5 Things You Didn't Know About Thomas Jefferson

On April 13, 1743, Thomas Jefferson was born and grew up to become one of the most important figures in American history. Here are five lesser-known facts about the author of the Declaration of Independence, and the third President of the United States.

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He Bribed A Reporter James Callender condemned some politicians in his news articles for their indiscretions, including John Adams and Alexander Hamilton. His attention was turned to Jefferson in 1801 because he had heard that he was romantically involved with Sally Hemings, his slave. Callender tried to blackmail Jefferson, asking for $200 and a postmaster’s job in exchange for keeping quiet. Although Jefferson angrily paid him $50, the reporter broke the news anyway. Callender  later drowned in the James River in 1803.

He Invented A Few Things In addition to being one of the Founding Fathers and a brilliant statesman, Jefferson used his talent as an inventor to improve upon his farm at Monticello. Anxious to till soil more efficiently, he and his son-in-law, Thomas Mann Randolph, conceived of a plow that could navigate hills. Jefferson also made improvements to a dumbwaiter, a small elevator used to transport food and other items up and down different house levels without using the stairs.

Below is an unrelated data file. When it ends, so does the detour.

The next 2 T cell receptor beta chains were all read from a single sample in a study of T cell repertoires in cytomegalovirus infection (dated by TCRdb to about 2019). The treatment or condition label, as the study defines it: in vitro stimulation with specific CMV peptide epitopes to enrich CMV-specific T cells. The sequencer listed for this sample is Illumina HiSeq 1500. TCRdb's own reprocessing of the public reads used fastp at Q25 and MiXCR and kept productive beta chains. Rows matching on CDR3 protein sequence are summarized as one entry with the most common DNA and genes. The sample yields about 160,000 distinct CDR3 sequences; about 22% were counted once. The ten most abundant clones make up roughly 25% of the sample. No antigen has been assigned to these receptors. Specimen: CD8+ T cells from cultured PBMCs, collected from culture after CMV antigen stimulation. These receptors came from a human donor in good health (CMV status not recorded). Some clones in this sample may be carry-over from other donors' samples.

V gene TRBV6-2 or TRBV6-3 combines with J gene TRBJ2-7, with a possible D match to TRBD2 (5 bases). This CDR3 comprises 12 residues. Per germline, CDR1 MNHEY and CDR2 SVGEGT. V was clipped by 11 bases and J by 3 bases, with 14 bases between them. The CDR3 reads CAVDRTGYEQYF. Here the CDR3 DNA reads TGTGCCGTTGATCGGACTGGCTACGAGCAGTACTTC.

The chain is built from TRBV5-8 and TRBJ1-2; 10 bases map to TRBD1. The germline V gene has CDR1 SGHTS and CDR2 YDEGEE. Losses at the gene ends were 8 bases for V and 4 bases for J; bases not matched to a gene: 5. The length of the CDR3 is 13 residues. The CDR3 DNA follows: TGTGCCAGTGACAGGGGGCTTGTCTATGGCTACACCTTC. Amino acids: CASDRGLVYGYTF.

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Jefferson Helped To Restock the Library of Congress British forces burned the Library of Congress during the War of 1812, reducing its 3000-volume library of books to ashes. In an effort to repopulate the repository of knowledge, Jefferson sold Congress his entire personal library of 6,707 books for $23,950. The books from Jefferson’s library were transported by wagon to Washington, D.C., from his home in Virginia.

Jefferson Was One of The Founders of The University of Virginia Jefferson was a strong advocate of education and worked to establish a higher education institution in Virginia. Jefferson arranged funding, contributed design ideas, and helped shepherd the University of Virginia toward its opening in 1825. Known as the “founding father” of the university, his influence has not always been welcomed.. In 2018, protestors at the school spray-painted the word “rapist” on his statue at the school, referring to his controversial  relationship with slave Sally Hemings.

He Died On The Same Day As John Adams On July 4, 1826, former Presidents Thomas Jefferson and John Adams, who were once fellow Patriots and then adversaries, died on the same day. Both men were the last surviving members of the original American revolutionaries who had stood up to the British empire and forged a new political system in the former colonies. On July 4, 1826, at the age of 90, Adams lay on his deathbed while the country celebrated Independence Day. His last words were, "Thomas Jefferson still survives." He was mistaken: Jefferson had died five hours earlier at Monticello at the age of 83.